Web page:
What’s got the original director of Annie barking louder than Sandy?
There was a little brouhaha brewing last week about the recent revival of Annie that closed in January after a more than respectable 15 month run at the palace-sized Palace Theatre.
What was all the barking about? Here’s the rundown:
The producers of the Broadway production decided not to produce a tour of that production. Why?
National Tours are produced in the opposite way of Broadway shows. On Broadway, a Producer takes the enormous risk of putting on a show by renting the theater and running that show until people stop coming. And hopefully the show recoups along the way. When producing a National Tour, a Producer sells the show to the touring houses around the country (The Wang Theatre, Dallas Summer Musicals, etc.) for a “guaranteed” amount of money (approx $150-$350k) before the show even goes into rehearsal . . . so a Producer can build a budget for the production that fits in the economic box that the market is willing to bear. Make sense? It’s knowing what price you’re going to get before you build your show. It’s reverse engineering. And it’s why National Tours are so much less risky than Broadway shows . . . because when done right, you know the minimum amount of compensation you are going to receive over the life of the tour before loading up a single truck.
So, in Annie‘s case, I assume that the market obviously wasn’t willing to pay the big bucks required to mount a national tour of the recent production . . . and the Producers respectfully said, “Well, if we can’t do it the way we want it done . . . to respect the vision of what we created . . . then we don’t want to do it.”
In walks Troika Entertainment, who scoops up the rights to produce a tour of the show (and who specializes in lower cost touring productions) and has the ability to create a production for a price that the current touring marketing is willing to pay, and out it will go this summer.
It won’t be the recent Broadway production that hits the road, but rather the original approach. In fact, it will be directed by its original Director and Lyricist, Martin Charnin.
In a recent NY Times article about the controversy, Mr. Charnin was quoted as saying, he believed . . .
The most successful approach to ‘Annie’ for the last 37 years was missing from the recent production. I want to return to the indefinable kind of magic and charm that has long been a part of the show’s performances and staging.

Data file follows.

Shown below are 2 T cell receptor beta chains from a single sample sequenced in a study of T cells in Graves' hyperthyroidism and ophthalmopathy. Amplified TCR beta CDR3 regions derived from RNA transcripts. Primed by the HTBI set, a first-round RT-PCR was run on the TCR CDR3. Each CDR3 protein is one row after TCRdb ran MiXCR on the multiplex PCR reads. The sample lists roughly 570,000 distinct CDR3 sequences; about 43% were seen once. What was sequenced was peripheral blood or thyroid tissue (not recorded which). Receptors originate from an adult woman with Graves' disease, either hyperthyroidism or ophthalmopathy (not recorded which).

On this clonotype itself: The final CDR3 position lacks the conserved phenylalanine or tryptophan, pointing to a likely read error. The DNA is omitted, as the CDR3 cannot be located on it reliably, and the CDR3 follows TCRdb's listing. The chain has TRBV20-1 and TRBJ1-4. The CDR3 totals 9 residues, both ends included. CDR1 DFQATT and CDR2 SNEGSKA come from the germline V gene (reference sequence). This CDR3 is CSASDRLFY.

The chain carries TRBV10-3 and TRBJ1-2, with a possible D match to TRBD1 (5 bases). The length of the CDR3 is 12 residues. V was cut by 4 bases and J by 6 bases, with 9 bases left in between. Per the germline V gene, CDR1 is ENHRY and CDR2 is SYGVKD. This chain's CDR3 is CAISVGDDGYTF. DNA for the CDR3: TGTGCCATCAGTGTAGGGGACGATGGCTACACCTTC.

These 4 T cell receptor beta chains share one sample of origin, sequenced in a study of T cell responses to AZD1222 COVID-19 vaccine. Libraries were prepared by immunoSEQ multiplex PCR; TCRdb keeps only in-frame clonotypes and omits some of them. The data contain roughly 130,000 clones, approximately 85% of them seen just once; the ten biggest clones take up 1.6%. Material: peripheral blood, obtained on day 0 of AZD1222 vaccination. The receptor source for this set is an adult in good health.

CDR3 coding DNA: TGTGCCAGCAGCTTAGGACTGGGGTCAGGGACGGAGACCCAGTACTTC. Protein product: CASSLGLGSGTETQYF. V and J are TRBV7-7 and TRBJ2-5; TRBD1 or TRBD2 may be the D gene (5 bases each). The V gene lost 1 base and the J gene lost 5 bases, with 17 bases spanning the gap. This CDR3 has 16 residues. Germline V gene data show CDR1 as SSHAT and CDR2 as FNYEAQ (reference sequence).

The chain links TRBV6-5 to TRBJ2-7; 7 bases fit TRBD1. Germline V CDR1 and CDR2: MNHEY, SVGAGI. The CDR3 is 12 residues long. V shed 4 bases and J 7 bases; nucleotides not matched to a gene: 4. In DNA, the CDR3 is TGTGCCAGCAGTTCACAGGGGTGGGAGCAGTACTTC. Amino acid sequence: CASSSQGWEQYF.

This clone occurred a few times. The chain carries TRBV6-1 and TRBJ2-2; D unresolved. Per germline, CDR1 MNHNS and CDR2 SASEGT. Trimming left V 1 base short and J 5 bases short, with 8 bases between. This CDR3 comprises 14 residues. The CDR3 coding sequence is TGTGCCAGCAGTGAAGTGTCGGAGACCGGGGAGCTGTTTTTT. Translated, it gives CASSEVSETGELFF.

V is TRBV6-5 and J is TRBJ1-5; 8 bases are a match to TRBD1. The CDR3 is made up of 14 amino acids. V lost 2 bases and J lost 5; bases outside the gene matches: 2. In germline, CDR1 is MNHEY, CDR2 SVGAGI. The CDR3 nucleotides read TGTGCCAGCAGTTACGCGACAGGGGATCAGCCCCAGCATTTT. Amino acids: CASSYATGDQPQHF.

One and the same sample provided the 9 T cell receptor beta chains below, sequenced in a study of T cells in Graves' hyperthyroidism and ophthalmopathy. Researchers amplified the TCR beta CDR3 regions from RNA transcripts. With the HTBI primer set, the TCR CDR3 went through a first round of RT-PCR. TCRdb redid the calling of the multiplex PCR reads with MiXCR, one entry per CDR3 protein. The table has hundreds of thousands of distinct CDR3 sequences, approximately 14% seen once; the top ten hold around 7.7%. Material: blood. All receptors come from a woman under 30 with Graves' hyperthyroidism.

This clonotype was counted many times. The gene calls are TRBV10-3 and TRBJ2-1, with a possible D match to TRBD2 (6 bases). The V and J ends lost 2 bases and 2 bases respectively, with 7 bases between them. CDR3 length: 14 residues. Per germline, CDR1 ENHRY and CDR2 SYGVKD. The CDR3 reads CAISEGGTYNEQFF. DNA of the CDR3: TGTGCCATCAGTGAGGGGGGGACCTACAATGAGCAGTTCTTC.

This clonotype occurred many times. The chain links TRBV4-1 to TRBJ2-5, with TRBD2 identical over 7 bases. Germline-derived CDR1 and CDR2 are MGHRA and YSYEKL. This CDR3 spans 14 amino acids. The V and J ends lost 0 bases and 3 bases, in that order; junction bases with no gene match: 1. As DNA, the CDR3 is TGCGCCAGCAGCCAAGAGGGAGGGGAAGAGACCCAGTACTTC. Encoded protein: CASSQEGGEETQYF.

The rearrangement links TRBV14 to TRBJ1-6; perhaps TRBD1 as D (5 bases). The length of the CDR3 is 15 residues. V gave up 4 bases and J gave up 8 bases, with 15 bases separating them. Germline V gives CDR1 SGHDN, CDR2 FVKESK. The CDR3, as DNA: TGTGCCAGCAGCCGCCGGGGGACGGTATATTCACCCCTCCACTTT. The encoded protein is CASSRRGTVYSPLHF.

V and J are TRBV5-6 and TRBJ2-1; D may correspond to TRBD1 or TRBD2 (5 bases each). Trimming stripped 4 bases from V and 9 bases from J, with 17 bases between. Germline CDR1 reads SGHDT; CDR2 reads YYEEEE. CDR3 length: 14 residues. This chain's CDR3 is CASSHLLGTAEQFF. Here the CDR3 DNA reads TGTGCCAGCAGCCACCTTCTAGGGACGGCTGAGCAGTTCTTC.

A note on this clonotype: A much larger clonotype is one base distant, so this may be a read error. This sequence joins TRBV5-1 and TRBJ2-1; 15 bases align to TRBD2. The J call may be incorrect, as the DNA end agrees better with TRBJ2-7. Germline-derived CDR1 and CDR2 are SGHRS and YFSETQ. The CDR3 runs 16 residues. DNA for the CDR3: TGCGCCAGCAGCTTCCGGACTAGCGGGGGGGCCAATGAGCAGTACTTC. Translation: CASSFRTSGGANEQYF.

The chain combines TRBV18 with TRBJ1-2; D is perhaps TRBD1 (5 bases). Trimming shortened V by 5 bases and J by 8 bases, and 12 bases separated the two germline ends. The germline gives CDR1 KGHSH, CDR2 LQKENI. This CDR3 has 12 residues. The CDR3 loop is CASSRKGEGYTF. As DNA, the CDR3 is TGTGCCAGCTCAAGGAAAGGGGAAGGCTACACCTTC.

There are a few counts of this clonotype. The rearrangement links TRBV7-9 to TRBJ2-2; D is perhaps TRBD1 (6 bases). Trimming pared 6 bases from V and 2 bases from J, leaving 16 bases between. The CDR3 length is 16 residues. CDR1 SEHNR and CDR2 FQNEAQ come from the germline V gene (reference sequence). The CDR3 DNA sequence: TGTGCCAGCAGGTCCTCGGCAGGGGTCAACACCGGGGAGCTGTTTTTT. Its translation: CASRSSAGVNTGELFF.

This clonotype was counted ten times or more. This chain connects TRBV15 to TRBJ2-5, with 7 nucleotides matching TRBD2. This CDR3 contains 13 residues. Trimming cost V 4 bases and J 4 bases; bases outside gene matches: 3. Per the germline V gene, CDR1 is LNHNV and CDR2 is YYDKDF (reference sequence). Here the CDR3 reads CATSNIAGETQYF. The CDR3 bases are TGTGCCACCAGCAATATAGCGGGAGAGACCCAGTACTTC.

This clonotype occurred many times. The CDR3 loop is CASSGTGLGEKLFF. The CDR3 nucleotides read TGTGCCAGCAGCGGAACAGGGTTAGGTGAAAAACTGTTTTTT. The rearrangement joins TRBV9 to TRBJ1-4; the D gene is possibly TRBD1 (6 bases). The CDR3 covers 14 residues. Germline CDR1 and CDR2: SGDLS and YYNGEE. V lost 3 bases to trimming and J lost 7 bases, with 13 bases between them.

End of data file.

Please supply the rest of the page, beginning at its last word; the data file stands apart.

In other words, he’s going back to the way it was before. Well, ok . . . that’s certainly his right, and yep, the original production of Annie was successful. Just like the original Oklahoma was successful. And the original Sweeney Todd. But replicating the original wasn’t what the Broadway Producers were trying to do, nor is it what producing revivals is all about (and it’s why recent revivals of Oklahoma and Sweeney looked a lot different than the originals).
In one of the first blogs I ever wrote, I discussed the two primary reasons for reviving a show on Broadway being:
1. A revisionist thinking, or a new unique take on the show.
2. A major star.
You better have one or the other, and in best cases, both.
So, sure, maybe the touring market is happy with a standard run-of-the-mill Annie, but Broadway requires something a bit more special than that (the last revival of Annie in the 90’s was a replica and that didn’t do that well either). In fact, that’s when Broadway takes its biggest hard knocks, when it does only what it’s done before and doesn’t try something new.
I’ve got to the give the Broadway Producers of Annie props for hiring the brilliant James Lapine and going after a classic in a unique way. I know I would have done the same thing, in the same way that I would not have produced just a standard revival of Macbeth last year . . . but a one man Macbeth starring Alan Cumming. Yes, please, I would.
We’ve got a couple of upcoming revivals of revivals that will test some of this theory . . . a brand new take on Les Miz, which is coming off the success of the movie, but the lack of success of the more recent regular revival when they just put up what had been done before . . . and Cabaret, one of the greatest revivals Broadway has ever, ever seen, with the same production, but with one of the most sensational performances Broadway has ever, ever seen . . . with Alan as the Emcee.
What do you think about revivals on Broadway? What makes you want to see them? And what do you think Broadway Producers should do to decrease risk and attract new audiences? And are you excited for Cabaret and Les Miz this season?
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